Went WTF on exception handle...(java)



  • All the guidelines i know encurage me to set the cause for my exceptions. This worked well until in a client server application i had an org.postgresql.util.PSQLException on a server and it had to get as cause for one of my exeptions to the client. What did those guys from who wrote that PSQLException...they extended SQLException and added a field of type org.postgresql.util.ServerErrorMessage. Boom... class not found on the client.

    Can you point me to a document or something telling how to deal with such things if i'm wrong? For all that I know all I did was best practice and never had a problem. Of course i can walk around this with a fix but I still think "WTF this shoudn't happend, THEY should have been more careful in this situation, not me".



  • I think you posted this in the wrong forum - are you asking for Java programming help?



  • Well, if I'm understanding you correctly, your problem stems from using some sort of serialization technique to transmit the actual Exception from the server back to the client.  Naturally, in such a case, if you don't have the postgresql jdbc jar on the client, you'll muck things up.  While including a cause is good practice, it's not mandatory.  I see nothing wrong with simply including the exception details in a new SQLException which is sent to the client, but without a cause.



  • I'm not asking for help. I used lot of 3th party project and never had a problem like this. When I send an exception over the network only for logging purpose I shoudn't be bothered by a class not found exception. Of course I don't want to include postgres jar, or even parts of it, on the client. My point is: shoud I check each project that I use to see if I can or can't include their exceptions as a cause for another one?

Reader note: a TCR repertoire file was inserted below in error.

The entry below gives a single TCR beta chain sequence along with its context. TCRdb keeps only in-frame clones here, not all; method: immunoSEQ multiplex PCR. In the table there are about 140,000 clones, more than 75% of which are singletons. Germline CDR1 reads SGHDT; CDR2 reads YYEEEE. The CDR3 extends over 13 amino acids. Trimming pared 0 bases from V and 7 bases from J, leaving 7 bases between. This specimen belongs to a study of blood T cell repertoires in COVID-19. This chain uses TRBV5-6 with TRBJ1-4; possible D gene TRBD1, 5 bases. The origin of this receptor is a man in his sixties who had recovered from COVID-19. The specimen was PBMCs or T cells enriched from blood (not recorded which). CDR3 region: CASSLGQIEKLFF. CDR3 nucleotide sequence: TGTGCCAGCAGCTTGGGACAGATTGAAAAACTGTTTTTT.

• What? This is a tech help forum now?

     

    I think we just had a meta-wtf! 



  • There's actually a seperate forum for help: http://forums.worsethanfailure.com/forums/19/ShowForum.aspx



  • I'm not sure which way is more "correct," but I've seen many JDBC drivers throw their own subclasses of SQLException. You do, however, give a good example of why they probably should avoid doing so. (I wonder if this is the reason for the addition of so many specific subclasses of SQLException in Java 1.6.)



  • The WTF at hand is that you send detailed server exceptions to the client. You could be relaying more information to the (presumably untrusted) client than you want to. My advice is to do the logging at serverside and send a simple string or nothing as the cause. I don't even see why you're sending a SQLException back. Does the client need to know that your server is using sql?



  • @VGR said:

    I'm not sure which way is more "correct," but I've seen many JDBC drivers throw their own subclasses of SQLException. You do, however, give a good example of why they probably should avoid doing so. (I wonder if this is the reason for the addition of so many specific subclasses of SQLException in Java 1.6.)

    So you can handle them appropriately in a uniform, type safe way? 



  • @Luke said:

    I'm not asking for help.

    @unklegwar said:

    What? This is a tech help forum now?

    "What?" indeed.


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